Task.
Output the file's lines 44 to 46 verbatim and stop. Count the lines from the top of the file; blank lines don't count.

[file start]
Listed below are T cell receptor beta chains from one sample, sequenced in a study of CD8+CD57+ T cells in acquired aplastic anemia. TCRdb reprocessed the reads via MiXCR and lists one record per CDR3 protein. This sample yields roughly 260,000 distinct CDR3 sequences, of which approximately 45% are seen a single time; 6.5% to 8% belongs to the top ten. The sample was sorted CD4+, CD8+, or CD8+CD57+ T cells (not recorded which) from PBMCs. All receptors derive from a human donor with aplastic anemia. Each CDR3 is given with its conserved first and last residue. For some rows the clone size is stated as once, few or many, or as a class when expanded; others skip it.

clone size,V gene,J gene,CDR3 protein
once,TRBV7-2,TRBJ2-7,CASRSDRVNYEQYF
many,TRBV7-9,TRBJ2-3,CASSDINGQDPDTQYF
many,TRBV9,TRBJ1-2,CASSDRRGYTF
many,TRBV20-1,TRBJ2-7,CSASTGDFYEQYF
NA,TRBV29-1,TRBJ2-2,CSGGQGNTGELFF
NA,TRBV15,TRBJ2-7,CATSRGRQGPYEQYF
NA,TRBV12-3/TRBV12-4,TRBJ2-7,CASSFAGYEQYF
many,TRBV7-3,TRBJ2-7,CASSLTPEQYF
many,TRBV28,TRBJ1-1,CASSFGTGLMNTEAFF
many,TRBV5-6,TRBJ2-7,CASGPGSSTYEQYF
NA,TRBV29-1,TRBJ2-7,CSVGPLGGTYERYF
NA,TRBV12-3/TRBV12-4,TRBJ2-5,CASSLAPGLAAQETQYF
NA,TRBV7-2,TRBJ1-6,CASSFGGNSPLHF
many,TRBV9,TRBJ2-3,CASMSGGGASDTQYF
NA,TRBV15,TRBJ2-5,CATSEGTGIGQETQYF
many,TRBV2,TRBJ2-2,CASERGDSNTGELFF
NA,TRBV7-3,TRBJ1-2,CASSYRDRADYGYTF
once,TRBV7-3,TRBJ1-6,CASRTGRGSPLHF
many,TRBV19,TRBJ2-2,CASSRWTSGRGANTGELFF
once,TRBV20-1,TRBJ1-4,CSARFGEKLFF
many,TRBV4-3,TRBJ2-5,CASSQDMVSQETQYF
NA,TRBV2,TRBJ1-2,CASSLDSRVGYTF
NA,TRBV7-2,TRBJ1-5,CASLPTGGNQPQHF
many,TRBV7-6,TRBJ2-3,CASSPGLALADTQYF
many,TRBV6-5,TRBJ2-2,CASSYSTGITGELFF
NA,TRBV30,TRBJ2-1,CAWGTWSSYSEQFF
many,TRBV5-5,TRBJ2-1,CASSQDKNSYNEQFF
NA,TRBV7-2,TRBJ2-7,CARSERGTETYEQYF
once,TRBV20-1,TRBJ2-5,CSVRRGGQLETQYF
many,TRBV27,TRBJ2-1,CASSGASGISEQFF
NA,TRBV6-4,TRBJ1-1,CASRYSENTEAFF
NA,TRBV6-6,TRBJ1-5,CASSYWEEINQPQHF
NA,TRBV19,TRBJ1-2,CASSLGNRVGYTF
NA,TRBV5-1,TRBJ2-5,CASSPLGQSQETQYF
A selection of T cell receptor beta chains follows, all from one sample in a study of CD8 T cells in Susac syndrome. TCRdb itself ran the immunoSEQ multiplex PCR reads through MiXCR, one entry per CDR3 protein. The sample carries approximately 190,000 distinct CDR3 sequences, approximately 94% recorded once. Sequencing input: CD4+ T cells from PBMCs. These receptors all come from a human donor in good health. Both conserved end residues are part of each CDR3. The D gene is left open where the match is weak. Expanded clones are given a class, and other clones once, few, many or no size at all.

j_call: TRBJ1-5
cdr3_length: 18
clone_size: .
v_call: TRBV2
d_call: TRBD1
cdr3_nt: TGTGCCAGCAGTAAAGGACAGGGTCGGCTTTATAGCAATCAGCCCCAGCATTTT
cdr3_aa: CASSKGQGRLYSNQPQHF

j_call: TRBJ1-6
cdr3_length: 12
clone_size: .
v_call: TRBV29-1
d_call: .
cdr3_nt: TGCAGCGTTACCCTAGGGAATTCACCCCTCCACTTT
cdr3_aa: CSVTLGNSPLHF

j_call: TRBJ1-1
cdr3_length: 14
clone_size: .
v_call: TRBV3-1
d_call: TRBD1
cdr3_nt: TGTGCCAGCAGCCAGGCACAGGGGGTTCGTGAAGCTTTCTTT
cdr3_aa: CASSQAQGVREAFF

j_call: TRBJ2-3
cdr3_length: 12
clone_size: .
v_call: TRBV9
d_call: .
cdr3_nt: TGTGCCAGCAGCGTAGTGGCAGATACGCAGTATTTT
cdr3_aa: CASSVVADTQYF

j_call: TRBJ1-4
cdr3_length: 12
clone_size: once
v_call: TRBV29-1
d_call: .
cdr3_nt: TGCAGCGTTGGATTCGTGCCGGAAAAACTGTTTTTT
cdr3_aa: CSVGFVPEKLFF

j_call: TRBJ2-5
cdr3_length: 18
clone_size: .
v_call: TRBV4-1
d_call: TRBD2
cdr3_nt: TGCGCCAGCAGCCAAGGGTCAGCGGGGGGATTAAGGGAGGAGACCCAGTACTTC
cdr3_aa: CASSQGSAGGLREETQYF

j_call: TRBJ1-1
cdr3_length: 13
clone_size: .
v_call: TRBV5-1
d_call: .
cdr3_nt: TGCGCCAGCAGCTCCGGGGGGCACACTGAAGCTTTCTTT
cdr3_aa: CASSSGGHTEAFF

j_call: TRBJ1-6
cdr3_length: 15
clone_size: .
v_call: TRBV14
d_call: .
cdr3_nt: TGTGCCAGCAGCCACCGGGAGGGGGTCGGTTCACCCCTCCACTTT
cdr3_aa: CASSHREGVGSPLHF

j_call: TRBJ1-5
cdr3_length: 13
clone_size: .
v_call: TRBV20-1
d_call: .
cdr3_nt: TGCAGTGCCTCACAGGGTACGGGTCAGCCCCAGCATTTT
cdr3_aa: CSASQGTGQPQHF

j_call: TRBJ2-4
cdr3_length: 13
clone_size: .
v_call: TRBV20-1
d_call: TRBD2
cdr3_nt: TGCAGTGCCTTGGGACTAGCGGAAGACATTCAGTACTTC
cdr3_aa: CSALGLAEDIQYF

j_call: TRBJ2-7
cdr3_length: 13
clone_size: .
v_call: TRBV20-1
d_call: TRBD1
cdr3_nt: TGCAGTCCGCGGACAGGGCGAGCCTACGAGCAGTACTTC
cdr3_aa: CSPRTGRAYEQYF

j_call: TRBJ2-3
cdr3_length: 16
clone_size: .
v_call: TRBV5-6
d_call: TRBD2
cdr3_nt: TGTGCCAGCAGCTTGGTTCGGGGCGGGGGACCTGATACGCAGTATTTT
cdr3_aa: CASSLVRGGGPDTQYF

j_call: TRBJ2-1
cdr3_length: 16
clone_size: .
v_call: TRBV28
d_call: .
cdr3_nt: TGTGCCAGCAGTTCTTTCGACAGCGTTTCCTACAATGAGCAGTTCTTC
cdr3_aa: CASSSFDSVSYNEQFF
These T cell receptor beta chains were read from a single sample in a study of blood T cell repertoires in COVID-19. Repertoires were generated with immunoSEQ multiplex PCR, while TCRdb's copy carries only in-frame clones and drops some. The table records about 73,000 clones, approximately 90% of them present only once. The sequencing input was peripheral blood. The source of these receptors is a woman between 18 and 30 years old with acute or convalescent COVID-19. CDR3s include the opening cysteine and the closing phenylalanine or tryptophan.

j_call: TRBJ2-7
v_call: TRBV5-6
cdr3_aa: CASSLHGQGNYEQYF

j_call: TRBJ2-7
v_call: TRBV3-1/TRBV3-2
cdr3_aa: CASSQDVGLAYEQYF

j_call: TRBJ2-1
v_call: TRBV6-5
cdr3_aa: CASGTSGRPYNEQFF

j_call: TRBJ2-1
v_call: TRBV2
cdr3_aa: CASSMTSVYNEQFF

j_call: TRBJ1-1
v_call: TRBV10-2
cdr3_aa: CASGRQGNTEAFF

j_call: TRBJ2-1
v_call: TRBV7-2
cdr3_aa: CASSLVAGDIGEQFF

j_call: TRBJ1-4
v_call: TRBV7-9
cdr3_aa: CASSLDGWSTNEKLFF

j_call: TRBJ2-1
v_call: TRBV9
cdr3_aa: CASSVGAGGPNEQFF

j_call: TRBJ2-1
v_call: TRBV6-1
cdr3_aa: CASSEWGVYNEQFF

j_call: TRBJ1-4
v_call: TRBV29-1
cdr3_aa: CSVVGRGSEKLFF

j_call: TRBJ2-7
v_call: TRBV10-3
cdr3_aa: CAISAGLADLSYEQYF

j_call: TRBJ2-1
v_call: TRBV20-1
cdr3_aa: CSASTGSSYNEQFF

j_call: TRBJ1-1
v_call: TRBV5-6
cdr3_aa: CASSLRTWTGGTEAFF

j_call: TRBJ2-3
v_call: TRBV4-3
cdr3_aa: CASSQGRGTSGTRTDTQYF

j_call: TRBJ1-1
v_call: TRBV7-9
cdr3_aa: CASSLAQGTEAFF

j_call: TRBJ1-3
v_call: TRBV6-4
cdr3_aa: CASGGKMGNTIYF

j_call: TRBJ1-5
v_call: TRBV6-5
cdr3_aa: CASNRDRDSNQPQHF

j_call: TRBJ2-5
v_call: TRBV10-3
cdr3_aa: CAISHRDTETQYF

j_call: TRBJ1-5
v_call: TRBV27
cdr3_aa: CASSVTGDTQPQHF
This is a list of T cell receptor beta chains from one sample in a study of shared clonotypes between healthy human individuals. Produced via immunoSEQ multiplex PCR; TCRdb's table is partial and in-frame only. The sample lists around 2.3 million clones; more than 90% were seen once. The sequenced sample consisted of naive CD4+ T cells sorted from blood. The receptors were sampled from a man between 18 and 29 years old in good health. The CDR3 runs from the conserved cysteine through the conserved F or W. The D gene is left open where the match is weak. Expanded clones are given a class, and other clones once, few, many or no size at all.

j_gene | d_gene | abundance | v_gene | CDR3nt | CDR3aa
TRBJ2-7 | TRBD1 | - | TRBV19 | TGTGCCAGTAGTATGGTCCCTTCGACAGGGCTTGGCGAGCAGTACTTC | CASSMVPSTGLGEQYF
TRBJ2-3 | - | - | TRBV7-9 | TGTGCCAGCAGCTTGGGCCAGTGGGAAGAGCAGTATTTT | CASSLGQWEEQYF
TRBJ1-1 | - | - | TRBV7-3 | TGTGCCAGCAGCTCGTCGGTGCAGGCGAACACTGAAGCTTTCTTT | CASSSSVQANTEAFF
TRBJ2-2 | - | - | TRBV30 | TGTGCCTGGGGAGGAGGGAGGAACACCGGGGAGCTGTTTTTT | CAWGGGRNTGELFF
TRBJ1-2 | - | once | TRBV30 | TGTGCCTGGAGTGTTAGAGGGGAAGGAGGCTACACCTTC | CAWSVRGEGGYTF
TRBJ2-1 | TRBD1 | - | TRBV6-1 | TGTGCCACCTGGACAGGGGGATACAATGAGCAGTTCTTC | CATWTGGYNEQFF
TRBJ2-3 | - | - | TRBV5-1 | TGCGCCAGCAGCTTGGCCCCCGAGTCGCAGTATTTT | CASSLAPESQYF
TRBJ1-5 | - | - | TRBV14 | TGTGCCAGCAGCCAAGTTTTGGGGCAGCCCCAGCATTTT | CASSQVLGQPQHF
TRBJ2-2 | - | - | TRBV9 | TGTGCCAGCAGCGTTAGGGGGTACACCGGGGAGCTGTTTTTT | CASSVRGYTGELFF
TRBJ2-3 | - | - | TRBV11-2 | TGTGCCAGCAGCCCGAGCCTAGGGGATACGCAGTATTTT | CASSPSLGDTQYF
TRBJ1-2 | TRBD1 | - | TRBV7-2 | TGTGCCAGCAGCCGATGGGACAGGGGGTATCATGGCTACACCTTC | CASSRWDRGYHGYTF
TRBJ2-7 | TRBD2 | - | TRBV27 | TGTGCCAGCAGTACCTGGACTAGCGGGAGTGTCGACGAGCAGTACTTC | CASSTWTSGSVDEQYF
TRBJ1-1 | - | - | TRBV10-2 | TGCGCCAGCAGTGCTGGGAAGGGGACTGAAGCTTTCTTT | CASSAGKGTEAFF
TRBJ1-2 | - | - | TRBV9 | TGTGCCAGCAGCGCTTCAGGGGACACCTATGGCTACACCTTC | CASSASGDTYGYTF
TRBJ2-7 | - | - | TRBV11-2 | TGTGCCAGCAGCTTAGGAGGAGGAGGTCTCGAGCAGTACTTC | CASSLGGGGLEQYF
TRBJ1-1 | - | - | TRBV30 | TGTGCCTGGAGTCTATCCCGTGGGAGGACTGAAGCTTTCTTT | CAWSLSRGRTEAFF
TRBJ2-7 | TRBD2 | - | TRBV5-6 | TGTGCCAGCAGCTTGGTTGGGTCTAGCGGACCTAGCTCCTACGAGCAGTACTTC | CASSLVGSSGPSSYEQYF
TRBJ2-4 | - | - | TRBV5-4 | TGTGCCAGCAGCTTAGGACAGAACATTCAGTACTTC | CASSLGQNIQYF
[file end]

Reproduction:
cdr3_aa: CASSKGQGRLYSNQPQHF

j_call: TRBJ1-6
cdr3_length: 12